C Corporation is any corporation that is not an S Corporation. These “regular” corporations are what you think of when you think of large public companies. They may be owned by a variety of shareholders, have corporate governance through a board of directors, and operate legally separately from the owners or the management. C Corporations file their own tax returns, pay their own taxes, and can also pay dividends to their owners, who are taxed separately from the corporation.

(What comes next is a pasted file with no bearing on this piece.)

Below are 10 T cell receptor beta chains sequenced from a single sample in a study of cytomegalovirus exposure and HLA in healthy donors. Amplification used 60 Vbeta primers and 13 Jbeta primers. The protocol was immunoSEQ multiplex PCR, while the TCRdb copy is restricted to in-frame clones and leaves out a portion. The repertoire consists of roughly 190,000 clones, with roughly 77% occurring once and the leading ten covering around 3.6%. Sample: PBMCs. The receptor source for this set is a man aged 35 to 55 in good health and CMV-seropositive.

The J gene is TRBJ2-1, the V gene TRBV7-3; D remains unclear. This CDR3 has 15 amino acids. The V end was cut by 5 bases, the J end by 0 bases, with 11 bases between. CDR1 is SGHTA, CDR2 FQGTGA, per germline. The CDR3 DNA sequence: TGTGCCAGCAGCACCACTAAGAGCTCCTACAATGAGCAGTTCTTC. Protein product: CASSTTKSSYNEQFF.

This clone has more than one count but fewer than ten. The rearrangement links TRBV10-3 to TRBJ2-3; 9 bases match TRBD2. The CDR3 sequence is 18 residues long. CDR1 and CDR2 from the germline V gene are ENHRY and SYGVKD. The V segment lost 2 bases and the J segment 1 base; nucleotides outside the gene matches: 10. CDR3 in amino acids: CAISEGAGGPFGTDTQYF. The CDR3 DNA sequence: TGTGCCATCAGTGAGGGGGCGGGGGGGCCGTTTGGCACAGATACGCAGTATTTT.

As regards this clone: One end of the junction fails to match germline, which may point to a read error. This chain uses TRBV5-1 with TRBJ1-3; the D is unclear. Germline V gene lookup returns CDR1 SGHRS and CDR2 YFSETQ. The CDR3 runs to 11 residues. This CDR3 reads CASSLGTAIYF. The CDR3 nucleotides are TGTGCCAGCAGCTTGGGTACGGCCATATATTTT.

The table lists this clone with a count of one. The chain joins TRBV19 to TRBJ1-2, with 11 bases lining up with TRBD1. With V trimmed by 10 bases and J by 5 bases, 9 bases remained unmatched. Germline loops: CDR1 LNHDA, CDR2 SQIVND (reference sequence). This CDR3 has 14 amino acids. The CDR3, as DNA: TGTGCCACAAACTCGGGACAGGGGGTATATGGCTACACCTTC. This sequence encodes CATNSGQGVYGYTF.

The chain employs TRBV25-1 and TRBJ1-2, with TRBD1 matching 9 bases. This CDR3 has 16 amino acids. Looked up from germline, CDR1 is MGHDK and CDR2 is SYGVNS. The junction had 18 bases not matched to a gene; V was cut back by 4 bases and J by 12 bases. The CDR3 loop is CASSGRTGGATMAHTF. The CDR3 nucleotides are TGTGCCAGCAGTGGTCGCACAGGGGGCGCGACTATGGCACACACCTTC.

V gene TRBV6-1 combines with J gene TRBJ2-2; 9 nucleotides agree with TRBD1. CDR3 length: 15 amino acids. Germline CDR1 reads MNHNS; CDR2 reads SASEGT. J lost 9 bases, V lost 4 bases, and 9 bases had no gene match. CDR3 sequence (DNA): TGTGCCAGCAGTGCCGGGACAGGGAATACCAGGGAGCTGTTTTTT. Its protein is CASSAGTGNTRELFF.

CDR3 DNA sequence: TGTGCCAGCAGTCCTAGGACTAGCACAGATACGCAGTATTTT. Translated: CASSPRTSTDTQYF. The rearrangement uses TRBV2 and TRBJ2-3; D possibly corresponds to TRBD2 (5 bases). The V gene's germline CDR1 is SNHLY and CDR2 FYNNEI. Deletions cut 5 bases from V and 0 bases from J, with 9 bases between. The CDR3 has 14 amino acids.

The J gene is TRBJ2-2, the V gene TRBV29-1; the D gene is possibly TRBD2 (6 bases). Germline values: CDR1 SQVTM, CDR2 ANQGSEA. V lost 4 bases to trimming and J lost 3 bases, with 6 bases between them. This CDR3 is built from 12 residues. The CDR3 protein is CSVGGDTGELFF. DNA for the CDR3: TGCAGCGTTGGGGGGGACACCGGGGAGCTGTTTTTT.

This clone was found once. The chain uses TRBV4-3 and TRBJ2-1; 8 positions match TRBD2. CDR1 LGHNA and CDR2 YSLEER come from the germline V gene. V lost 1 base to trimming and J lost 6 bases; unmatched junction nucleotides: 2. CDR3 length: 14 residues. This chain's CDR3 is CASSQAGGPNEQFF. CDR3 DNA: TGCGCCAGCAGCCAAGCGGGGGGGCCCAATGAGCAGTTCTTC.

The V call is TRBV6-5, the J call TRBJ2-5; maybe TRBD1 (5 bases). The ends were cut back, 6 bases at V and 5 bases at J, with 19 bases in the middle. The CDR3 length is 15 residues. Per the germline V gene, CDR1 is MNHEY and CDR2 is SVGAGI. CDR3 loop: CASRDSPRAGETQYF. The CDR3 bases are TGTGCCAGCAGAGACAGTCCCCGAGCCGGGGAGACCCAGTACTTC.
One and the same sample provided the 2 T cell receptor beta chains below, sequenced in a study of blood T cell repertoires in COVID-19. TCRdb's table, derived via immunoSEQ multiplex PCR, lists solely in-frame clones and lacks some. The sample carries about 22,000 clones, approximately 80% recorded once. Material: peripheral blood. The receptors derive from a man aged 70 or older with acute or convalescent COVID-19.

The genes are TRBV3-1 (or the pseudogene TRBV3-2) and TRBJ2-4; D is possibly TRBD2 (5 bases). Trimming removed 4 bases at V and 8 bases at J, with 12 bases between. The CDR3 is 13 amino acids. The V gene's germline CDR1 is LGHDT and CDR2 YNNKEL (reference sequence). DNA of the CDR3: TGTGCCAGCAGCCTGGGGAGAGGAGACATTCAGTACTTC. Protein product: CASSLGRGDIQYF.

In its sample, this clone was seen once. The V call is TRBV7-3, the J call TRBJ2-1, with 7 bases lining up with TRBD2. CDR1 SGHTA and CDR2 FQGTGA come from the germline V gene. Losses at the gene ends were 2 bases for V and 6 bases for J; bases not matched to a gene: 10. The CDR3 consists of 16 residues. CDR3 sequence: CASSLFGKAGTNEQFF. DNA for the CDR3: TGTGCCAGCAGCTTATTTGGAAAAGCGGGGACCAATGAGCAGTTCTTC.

This is the default structure for a new corporation, although most small businesses with limited ownership will elect Subchapter S, or S Corporation status. However, there are a variety of reasons that a business might want to be a C Corporation from day one, especially with plans for outside investment or a need to fully separate the business from the owners.